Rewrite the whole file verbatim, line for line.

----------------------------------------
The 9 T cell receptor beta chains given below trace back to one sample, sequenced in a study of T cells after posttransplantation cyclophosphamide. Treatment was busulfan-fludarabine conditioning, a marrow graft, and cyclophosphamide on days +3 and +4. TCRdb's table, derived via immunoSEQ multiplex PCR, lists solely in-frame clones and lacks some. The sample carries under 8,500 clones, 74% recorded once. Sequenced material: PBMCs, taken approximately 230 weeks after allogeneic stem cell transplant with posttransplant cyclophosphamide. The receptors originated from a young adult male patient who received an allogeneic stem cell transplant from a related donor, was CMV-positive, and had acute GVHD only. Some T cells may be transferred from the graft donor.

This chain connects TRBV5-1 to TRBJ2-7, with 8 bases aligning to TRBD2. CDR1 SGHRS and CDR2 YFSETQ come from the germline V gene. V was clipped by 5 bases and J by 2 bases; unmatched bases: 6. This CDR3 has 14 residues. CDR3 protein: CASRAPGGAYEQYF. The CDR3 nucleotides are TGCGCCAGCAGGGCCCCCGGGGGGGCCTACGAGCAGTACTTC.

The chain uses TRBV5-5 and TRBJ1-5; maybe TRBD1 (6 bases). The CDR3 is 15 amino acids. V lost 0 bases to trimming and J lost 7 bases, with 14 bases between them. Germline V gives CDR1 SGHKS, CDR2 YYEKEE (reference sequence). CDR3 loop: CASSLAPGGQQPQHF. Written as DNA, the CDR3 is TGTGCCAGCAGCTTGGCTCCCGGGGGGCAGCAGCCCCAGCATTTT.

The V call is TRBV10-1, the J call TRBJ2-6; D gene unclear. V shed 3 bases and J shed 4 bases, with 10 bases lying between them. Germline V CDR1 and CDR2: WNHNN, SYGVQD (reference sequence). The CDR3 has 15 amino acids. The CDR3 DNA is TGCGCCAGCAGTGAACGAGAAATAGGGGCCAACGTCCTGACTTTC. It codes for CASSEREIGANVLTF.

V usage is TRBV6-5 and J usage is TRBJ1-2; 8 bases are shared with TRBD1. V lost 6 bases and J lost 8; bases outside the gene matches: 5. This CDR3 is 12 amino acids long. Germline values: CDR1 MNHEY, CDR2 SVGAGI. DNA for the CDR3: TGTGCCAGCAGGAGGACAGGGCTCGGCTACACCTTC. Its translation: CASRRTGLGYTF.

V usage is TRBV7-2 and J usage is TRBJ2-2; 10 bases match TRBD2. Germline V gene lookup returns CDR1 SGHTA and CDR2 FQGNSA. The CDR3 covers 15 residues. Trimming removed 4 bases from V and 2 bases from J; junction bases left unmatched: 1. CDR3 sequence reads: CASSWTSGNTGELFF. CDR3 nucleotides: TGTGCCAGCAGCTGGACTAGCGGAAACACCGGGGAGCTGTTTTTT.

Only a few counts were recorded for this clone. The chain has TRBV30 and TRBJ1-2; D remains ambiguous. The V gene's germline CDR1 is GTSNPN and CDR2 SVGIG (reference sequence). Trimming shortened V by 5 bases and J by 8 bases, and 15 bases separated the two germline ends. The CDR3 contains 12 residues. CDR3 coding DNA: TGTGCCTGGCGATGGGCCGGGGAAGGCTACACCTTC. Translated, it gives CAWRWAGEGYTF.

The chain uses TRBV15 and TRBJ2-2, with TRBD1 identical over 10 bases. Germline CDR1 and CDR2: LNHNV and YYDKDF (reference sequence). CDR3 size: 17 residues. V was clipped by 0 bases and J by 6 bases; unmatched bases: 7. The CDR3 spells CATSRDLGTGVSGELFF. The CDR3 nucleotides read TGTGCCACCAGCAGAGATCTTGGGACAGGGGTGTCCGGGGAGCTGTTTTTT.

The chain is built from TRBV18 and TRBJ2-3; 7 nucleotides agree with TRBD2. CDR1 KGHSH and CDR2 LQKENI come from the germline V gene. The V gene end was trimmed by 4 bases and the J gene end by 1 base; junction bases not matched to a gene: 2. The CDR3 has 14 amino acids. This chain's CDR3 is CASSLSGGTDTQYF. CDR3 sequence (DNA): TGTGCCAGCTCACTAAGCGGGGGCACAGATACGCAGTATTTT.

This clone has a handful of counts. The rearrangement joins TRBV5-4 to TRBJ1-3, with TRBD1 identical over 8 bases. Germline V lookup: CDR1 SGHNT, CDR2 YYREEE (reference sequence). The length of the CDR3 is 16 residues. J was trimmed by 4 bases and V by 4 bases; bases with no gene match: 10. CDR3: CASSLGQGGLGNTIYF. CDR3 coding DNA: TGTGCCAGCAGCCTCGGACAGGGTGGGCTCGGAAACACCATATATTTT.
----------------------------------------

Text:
The 9 T cell receptor beta chains given below trace back to one sample, sequenced in a study of T cells after posttransplantation cyclophosphamide. Treatment was busulfan-fludarabine conditioning, a marrow graft, and cyclophosphamide on days +3 and +4. TCRdb's table, derived via immunoSEQ multiplex PCR, lists solely in-frame clones and lacks some. The sample carries under 8,500 clones, 74% recorded once. Sequenced material: PBMCs, taken approximately 230 weeks after allogeneic stem cell transplant with posttransplant cyclophosphamide. The receptors originated from a young adult male patient who received an allogeneic stem cell transplant from a related donor, was CMV-positive, and had acute GVHD only. Some T cells may be transferred from the graft donor.

This chain connects TRBV5-1 to TRBJ2-7, with 8 bases aligning to TRBD2. CDR1 SGHRS and CDR2 YFSETQ come from the germline V gene. V was clipped by 5 bases and J by 2 bases; unmatched bases: 6. This CDR3 has 14 residues. CDR3 protein: CASRAPGGAYEQYF. The CDR3 nucleotides are TGCGCCAGCAGGGCCCCCGGGGGGGCCTACGAGCAGTACTTC.

The chain uses TRBV5-5 and TRBJ1-5; maybe TRBD1 (6 bases). The CDR3 is 15 amino acids. V lost 0 bases to trimming and J lost 7 bases, with 14 bases between them. Germline V gives CDR1 SGHKS, CDR2 YYEKEE (reference sequence). CDR3 loop: CASSLAPGGQQPQHF. Written as DNA, the CDR3 is TGTGCCAGCAGCTTGGCTCCCGGGGGGCAGCAGCCCCAGCATTTT.

The V call is TRBV10-1, the J call TRBJ2-6; D gene unclear. V shed 3 bases and J shed 4 bases, with 10 bases lying between them. Germline V CDR1 and CDR2: WNHNN, SYGVQD (reference sequence). The CDR3 has 15 amino acids. The CDR3 DNA is TGCGCCAGCAGTGAACGAGAAATAGGGGCCAACGTCCTGACTTTC. It codes for CASSEREIGANVLTF.

V usage is TRBV6-5 and J usage is TRBJ1-2; 8 bases are shared with TRBD1. V lost 6 bases and J lost 8; bases outside the gene matches: 5. This CDR3 is 12 amino acids long. Germline values: CDR1 MNHEY, CDR2 SVGAGI. DNA for the CDR3: TGTGCCAGCAGGAGGACAGGGCTCGGCTACACCTTC. Its translation: CASRRTGLGYTF.

V usage is TRBV7-2 and J usage is TRBJ2-2; 10 bases match TRBD2. Germline V gene lookup returns CDR1 SGHTA and CDR2 FQGNSA. The CDR3 covers 15 residues. Trimming removed 4 bases from V and 2 bases from J; junction bases left unmatched: 1. CDR3 sequence reads: CASSWTSGNTGELFF. CDR3 nucleotides: TGTGCCAGCAGCTGGACTAGCGGAAACACCGGGGAGCTGTTTTTT.

Only a few counts were recorded for this clone. The chain has TRBV30 and TRBJ1-2; D remains ambiguous. The V gene's germline CDR1 is GTSNPN and CDR2 SVGIG (reference sequence). Trimming shortened V by 5 bases and J by 8 bases, and 15 bases separated the two germline ends. The CDR3 contains 12 residues. CDR3 coding DNA: TGTGCCTGGCGATGGGCCGGGGAAGGCTACACCTTC. Translated, it gives CAWRWAGEGYTF.

The chain uses TRBV15 and TRBJ2-2, with TRBD1 identical over 10 bases. Germline CDR1 and CDR2: LNHNV and YYDKDF (reference sequence). CDR3 size: 17 residues. V was clipped by 0 bases and J by 6 bases; unmatched bases: 7. The CDR3 spells CATSRDLGTGVSGELFF. The CDR3 nucleotides read TGTGCCACCAGCAGAGATCTTGGGACAGGGGTGTCCGGGGAGCTGTTTTTT.

The chain is built from TRBV18 and TRBJ2-3; 7 nucleotides agree with TRBD2. CDR1 KGHSH and CDR2 LQKENI come from the germline V gene. The V gene end was trimmed by 4 bases and the J gene end by 1 base; junction bases not matched to a gene: 2. The CDR3 has 14 amino acids. This chain's CDR3 is CASSLSGGTDTQYF. CDR3 sequence (DNA): TGTGCCAGCTCACTAAGCGGGGGCACAGATACGCAGTATTTT.

This clone has a handful of counts. The rearrangement joins TRBV5-4 to TRBJ1-3, with TRBD1 identical over 8 bases. Germline V lookup: CDR1 SGHNT, CDR2 YYREEE (reference sequence). The length of the CDR3 is 16 residues. J was trimmed by 4 bases and V by 4 bases; bases with no gene match: 10. CDR3: CASSLGQGGLGNTIYF. CDR3 coding DNA: TGTGCCAGCAGCCTCGGACAGGGTGGGCTCGGAAACACCATATATTTT.